9. If some people disapprove, I'm probably doing it right.

Once, I had a stand at an event that was entirely made from cardboard and had the words "Websites! Woo! Yeah!" spray painted on the side. Middle aged men in suits came by and tutted at me. It was brilliant. As well as trusting my instincts, being a bit different is a great way to filter out the people who aren't a good fit for me. 

For ages I didn't swear in my blog posts or on social media, but that's weird as I'm quite sweary in real life and will quite happily swear in conversations with certain clients (although never at them of course). If there was someone who didn't want to work with me because of a sweary tweet, chances are they wouldn't be the right client or customer for me. 

Although my Dad probably disapproves. Sorry Dad. 

10. Be brave. 

I hate hate hate promoting myself. It's not so much imposter syndrome as a terribly British fear of bothering other people. I get annoyed by spammy newsletters and people who are just sell-sell-sell, so not wanting to be like them I massively overcompensate and do almost nothing.

If I do one tweet about a workshop I'm like, right that's a tick in the "marketing" box. Can't do any more than that, it would be harrassment. Putting links in this blog post to anything I'm involved with makes me a little nervous. 

Even people who say they will teach you how to sell without "selling" quite often seem quite salesy to me (not you, Paul Jarvis, I love you). 

Here's the thing though. Imposter syndrome is kind of convenient, because then at least you can convince yourself that you're rubbish anyway so it's totally fine if nobody comes to your workshops, or whatever. The problem comes when you actually understand your value and know that you do genuinely help people, and then you're torn between making sure people know about what you have to offer and the terror of self-promotion. 

I think the answer might be to be brave, and put myself out there. If I'm living in accordance with point #9 then in fact, if I do annoy people by talking about my events or services, they probably aren't people that I want to work with anyway. Wow, blogging is like therapy.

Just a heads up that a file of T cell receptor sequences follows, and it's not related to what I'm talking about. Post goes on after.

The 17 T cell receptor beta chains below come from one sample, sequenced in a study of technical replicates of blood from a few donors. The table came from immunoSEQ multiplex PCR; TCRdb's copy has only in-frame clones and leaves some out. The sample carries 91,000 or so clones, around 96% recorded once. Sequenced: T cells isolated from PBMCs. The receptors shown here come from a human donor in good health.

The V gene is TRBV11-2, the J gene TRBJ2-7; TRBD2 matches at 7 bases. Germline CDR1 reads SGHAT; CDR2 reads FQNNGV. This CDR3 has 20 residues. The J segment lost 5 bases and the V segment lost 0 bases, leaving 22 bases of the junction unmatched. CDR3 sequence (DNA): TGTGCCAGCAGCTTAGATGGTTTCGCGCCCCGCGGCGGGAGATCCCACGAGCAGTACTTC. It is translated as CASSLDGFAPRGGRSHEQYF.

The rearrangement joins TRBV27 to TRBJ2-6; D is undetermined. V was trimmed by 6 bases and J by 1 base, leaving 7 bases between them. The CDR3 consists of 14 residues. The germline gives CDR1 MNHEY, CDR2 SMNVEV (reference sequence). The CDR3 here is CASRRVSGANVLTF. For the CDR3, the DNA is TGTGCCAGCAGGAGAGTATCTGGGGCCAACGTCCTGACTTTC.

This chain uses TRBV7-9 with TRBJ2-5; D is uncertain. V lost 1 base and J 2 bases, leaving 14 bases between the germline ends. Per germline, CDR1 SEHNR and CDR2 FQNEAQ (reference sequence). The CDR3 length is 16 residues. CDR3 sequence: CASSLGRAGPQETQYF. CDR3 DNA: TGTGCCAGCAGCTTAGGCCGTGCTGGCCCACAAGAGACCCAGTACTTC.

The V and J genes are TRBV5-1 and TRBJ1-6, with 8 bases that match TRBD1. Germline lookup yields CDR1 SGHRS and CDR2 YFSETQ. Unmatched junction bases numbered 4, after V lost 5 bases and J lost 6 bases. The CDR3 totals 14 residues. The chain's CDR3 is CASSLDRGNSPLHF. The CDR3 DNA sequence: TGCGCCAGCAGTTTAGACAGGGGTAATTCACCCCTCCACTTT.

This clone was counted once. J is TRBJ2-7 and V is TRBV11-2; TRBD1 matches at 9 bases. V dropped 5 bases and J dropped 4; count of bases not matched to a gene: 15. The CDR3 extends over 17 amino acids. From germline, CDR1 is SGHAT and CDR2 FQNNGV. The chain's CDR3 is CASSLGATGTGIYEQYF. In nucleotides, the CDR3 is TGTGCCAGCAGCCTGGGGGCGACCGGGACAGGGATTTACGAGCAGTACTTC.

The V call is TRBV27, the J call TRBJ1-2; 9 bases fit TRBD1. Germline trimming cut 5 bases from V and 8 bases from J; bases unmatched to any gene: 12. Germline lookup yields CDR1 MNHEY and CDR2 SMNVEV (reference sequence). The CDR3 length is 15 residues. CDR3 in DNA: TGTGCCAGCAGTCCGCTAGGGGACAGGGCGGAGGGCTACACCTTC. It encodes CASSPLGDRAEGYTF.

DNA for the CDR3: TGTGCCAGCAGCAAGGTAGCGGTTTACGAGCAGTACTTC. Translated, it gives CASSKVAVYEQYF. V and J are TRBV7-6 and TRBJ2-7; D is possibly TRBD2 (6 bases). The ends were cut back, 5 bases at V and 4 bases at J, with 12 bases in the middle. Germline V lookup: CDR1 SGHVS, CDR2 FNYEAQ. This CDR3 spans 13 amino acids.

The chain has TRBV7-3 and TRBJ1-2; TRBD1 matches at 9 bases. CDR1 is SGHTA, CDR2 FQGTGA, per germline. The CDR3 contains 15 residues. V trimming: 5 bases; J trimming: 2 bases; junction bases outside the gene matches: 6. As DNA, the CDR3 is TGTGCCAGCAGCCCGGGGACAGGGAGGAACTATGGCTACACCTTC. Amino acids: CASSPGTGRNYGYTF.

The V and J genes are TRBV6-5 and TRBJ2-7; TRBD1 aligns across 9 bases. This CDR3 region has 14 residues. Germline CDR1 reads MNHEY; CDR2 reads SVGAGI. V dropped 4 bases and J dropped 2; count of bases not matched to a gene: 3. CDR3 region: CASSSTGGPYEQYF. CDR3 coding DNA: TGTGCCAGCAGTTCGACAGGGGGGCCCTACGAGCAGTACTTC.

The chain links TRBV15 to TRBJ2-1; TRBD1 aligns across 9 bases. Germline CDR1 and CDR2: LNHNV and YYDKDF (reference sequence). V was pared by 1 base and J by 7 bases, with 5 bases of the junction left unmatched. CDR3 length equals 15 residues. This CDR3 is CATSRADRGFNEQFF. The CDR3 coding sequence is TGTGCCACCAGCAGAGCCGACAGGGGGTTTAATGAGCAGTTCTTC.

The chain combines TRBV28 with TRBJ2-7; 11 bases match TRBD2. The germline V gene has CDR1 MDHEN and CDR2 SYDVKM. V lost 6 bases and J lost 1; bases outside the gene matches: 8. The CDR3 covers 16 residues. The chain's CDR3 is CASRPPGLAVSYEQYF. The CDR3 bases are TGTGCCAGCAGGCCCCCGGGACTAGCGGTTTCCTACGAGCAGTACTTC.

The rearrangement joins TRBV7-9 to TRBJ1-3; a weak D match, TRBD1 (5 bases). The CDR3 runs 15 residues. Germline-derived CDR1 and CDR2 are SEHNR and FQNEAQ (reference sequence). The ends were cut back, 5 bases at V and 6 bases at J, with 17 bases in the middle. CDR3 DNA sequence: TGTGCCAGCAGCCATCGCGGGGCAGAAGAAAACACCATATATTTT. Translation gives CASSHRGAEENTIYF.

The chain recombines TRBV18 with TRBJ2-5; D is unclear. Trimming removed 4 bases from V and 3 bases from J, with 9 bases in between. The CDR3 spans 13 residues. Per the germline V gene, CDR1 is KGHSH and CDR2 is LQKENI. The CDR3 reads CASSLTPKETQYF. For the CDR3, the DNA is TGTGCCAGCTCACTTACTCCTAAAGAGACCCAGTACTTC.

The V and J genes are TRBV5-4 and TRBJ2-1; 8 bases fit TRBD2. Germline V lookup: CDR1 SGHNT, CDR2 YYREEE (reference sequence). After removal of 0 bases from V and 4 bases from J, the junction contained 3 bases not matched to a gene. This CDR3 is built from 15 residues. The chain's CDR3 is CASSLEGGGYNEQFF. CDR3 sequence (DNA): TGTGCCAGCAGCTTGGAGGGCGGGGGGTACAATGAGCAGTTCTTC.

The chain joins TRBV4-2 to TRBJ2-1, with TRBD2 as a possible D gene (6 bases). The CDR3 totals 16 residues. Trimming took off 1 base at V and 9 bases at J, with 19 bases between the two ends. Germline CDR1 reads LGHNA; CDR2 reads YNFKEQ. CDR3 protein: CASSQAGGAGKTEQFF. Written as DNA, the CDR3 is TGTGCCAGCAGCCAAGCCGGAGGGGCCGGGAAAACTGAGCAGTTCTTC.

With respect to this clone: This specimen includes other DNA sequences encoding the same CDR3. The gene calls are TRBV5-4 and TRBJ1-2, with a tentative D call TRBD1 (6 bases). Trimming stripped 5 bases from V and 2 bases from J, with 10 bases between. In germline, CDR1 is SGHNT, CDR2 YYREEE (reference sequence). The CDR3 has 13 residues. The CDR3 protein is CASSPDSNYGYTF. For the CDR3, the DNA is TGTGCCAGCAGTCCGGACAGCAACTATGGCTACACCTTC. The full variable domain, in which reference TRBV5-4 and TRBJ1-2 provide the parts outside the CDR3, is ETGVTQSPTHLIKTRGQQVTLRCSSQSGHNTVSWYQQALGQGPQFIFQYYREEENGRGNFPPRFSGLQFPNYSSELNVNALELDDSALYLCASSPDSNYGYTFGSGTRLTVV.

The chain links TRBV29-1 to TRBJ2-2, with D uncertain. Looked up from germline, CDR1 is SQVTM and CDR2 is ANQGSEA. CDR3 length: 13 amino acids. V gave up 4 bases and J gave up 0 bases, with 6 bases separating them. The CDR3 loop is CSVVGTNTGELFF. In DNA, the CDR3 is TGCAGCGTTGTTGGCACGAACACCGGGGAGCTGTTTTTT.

11. Be real. Real real, not #authentic.

I mentioned Instagram at the start of this post, and whilst I can see a lot of benefits to being on it as a platform, it does seem to have a disproportionate amount of overly staged reality. Carefully crafted "spontaneous" shots and contrived vulnerability make it a hard place to actually get to know people. That's why I tend to use Twitter more; I like the sarcasm of the Twitterati and the fact that people don't seem to take themselves too seriously. 

For me, being transparent is really important. Whether that's around money and pricing, sharing on social media, talking about how I work with clients or talking about what's hard as well as the successes. I've not talked much about my anxiety before as it's not something that I ever want to leverage for personal (or business) gain, and because I don't want it to define me. It is however a very real and present part of my freelance life, and I do wonder if it would help others if I did share about how it affects me (and how I deal with it). 

12. Sustainability matters.

Before I was a Squarespace-web-person-freelance-lady type, my background was working for sustainability non-profits and it's still pretty integral to my life.

To be honest, I often feel like I'm not doing quite enough; my business banking is with Barclays (who are almost certainly evil) and I drive a lot for client meetings. I eat cheese even though I know the dairy industry is bad. When my Fairphone got soaked through and stopped working, I didn't repair it as it cost too much (even though its repairability was one of the reasons I bought it). 

But for every action that is less sustainable, there are several that are making a difference, no matter how small. I drink almond milk, our house is powered by renewable energy, my coffee comes from a local business in the Peak District and even my toilet roll does good

For me, sustainability is all about playing a part in creating a better and fairer world. In fact, you could probably sum it up in one sentence. 

Don't be a dick.

Katy Carlisle1 Comment